NYT: The Man Who Trapped Us in Databases by McKenzie Funk
Hank Asher was a drug smuggler with a head for numbers — until he figured out how to turn Americans’ private information into a big business.
One Saturday night a decade ago in South Florida, hundreds of mourners filed into the Boca Raton Resort & Club, a pink palazzo relic of the Roaring ’20s, and settled at tables in its Grand Ballroom. The dress code for the evening was “Hank casual,” and the mood, in keeping with the man being honored, was surprisingly exuberant. “Hank” was Hank Asher, the multimillionaire king of the data brokers, and the event marked not so much the death of a man as the birth of a ghost.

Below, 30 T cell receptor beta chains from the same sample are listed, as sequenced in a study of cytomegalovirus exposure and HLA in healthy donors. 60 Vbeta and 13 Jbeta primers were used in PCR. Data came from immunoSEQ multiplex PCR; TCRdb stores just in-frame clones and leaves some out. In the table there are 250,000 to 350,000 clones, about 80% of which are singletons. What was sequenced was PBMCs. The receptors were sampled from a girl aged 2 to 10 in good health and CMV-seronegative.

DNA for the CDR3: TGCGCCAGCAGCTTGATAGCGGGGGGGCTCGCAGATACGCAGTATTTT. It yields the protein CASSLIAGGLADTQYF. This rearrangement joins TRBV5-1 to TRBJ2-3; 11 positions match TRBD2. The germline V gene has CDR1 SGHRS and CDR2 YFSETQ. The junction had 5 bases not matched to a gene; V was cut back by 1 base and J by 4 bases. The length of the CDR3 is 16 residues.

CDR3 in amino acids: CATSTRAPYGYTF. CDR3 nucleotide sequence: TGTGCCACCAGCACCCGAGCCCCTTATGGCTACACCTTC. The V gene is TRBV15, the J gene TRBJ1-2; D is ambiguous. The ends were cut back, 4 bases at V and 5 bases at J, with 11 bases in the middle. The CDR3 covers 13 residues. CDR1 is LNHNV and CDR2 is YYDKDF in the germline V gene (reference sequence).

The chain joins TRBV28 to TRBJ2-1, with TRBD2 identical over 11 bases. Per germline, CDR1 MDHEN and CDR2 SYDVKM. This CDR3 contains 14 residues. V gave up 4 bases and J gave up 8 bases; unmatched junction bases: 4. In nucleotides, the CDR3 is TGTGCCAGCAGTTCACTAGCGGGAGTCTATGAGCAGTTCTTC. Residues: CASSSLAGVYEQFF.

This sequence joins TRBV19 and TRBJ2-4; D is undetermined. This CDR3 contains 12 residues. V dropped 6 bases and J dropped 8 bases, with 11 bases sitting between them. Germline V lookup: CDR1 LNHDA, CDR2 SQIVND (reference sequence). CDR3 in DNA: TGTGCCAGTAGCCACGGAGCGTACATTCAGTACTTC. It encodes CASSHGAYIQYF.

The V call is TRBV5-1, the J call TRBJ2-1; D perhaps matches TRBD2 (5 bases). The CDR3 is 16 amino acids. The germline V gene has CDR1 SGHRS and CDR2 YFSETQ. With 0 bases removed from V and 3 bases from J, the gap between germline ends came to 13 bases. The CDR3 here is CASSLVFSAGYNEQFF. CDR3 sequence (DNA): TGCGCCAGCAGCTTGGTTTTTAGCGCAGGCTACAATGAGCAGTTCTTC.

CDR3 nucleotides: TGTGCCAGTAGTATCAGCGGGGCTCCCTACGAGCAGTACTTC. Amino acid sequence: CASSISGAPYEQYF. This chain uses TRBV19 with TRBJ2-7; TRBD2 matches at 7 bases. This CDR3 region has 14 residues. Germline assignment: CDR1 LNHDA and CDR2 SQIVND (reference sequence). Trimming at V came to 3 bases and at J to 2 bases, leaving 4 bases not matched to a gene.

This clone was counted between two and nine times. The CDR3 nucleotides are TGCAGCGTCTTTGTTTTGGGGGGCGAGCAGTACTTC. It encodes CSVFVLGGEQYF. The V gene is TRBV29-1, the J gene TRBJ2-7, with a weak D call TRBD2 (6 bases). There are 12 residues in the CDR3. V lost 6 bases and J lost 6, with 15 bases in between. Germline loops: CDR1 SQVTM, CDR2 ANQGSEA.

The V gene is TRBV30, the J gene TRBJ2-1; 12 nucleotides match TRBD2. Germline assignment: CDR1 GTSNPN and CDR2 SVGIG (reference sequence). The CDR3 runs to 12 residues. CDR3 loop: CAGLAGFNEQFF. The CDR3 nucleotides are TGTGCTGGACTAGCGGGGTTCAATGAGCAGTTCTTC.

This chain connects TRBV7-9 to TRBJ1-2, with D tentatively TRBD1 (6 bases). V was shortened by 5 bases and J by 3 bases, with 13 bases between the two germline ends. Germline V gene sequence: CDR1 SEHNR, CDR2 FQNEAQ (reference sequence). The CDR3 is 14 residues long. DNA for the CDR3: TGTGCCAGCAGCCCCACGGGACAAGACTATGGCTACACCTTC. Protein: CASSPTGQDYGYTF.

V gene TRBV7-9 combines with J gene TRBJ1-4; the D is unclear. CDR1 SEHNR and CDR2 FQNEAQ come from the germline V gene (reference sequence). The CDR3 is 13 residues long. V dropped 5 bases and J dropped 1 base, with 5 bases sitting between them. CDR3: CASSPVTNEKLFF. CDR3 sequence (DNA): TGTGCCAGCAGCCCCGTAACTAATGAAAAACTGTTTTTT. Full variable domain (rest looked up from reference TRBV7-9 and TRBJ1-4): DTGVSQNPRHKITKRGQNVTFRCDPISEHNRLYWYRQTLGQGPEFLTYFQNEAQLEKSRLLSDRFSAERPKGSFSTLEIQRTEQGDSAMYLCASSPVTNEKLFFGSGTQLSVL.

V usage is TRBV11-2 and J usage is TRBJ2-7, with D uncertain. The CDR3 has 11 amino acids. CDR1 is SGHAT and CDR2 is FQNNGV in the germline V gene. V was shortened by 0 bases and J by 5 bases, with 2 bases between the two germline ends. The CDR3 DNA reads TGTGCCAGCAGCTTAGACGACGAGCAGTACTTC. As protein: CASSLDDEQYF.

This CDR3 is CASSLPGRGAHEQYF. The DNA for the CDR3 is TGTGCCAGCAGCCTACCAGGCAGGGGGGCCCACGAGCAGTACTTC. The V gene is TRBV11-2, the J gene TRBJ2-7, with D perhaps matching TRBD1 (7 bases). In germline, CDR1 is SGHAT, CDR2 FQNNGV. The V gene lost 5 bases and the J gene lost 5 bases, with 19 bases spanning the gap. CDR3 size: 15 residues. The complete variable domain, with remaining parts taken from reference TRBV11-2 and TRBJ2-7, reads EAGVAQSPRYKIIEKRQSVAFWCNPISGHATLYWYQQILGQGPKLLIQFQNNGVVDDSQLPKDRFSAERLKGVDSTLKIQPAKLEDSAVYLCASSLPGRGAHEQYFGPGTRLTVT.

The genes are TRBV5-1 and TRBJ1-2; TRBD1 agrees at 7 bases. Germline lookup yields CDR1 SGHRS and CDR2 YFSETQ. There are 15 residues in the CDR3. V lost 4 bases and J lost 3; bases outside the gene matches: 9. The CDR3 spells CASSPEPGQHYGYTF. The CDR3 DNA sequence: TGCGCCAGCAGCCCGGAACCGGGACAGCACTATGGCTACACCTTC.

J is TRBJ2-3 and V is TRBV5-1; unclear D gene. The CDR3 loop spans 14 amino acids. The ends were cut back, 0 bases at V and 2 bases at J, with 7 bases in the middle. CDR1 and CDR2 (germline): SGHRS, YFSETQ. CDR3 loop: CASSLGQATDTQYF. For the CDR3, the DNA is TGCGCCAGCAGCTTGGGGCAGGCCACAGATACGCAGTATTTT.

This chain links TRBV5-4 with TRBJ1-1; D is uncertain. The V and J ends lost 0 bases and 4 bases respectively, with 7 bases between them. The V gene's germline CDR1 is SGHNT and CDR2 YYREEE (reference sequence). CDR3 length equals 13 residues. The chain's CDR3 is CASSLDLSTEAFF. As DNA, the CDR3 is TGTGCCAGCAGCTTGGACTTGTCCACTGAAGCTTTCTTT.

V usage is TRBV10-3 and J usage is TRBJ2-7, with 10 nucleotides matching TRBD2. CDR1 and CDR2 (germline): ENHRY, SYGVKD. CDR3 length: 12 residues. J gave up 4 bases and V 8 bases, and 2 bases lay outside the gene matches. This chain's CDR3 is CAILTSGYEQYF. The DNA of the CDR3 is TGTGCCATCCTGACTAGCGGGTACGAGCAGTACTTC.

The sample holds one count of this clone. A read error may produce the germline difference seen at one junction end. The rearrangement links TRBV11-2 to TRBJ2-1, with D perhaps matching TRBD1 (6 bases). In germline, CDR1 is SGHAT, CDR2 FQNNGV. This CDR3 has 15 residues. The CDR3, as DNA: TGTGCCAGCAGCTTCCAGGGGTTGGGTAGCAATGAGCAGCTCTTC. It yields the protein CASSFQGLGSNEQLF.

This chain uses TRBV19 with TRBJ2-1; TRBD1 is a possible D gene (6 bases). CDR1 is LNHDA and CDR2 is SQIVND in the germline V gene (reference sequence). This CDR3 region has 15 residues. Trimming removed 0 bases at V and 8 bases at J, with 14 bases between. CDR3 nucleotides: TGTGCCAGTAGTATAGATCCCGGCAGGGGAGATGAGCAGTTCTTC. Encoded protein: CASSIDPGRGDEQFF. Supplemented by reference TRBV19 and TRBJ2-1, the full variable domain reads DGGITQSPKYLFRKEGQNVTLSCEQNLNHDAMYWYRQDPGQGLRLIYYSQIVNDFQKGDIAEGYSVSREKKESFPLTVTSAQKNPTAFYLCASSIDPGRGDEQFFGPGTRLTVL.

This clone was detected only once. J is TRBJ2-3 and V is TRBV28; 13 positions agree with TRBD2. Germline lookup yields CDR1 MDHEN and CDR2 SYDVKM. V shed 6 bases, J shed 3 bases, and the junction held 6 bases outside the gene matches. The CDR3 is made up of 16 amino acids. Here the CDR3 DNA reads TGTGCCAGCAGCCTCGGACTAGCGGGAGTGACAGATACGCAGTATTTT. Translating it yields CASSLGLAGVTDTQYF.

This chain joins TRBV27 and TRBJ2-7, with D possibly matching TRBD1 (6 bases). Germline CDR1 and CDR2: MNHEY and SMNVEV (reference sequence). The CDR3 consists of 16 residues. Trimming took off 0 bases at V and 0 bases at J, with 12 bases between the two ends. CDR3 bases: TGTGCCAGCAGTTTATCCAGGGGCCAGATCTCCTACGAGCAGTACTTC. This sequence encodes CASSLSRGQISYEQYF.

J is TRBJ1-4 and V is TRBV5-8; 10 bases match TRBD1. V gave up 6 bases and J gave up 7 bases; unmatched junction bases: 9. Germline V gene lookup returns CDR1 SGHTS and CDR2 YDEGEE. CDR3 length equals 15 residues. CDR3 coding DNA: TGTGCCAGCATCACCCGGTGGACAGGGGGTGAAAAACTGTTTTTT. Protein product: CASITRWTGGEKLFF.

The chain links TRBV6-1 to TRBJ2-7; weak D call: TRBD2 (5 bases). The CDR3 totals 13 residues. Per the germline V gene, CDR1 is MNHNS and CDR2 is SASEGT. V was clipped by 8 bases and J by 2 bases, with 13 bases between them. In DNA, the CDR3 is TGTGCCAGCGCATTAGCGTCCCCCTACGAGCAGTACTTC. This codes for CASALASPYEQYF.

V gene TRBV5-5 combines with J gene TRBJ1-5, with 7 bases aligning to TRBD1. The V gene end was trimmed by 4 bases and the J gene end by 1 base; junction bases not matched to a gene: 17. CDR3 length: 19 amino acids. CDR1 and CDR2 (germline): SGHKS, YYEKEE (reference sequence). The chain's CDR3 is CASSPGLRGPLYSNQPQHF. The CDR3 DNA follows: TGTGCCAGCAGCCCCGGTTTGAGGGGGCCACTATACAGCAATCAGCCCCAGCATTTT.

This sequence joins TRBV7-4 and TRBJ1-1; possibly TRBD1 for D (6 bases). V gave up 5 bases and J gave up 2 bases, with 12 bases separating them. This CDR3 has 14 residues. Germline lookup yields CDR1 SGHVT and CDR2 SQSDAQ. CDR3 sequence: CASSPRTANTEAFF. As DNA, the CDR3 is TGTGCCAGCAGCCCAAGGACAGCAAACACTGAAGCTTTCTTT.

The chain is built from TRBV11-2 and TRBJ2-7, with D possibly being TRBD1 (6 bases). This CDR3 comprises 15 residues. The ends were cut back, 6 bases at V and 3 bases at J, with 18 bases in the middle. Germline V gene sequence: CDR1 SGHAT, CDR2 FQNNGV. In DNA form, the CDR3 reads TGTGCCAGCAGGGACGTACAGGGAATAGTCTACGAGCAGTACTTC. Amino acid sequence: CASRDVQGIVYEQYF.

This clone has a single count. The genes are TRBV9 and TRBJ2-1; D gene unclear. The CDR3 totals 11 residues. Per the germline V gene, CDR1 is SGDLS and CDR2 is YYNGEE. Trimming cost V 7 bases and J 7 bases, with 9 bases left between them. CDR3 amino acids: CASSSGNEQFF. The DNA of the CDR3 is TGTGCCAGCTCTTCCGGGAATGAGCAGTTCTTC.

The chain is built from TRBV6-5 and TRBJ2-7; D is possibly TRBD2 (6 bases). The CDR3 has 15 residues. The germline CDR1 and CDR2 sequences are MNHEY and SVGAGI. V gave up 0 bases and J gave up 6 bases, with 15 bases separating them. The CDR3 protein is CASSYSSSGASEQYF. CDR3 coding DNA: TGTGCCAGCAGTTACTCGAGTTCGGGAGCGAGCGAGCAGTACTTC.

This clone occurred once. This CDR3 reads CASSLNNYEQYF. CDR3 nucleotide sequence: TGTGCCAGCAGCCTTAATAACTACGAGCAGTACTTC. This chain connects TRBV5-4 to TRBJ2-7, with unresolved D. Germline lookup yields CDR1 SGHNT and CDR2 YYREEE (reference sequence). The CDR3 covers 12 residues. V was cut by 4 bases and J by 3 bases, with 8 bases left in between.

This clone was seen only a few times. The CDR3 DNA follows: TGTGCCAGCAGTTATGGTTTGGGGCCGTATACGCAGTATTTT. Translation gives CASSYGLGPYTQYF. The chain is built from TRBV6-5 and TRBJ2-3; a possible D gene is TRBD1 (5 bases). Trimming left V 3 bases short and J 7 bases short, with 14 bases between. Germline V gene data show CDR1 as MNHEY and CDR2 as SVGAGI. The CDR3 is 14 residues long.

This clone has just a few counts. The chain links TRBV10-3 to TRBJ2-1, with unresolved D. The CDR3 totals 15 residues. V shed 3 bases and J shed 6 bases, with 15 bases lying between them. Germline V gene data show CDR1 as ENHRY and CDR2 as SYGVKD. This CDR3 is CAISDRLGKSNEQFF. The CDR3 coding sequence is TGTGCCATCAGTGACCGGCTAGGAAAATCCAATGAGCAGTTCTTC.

In pages of tributes to Asher on his website and in The Palm Beach Post — as well as in conversations with me over the years that followed, as I became more obsessed with him and his career — friends couldn’t stop marveling at his charm, his daring, his generosity, his volatility, his partying, his sleeplessness, his middle-of-the-night phone calls, his thousand-yard stares, his maddening disdain for social niceties and his superhuman, almost computerlike ability to take in information and discern patterns. He was also described as turbulent, sometimes violent, not always right in the head. You never knew what he would do next, so you couldn’t turn away.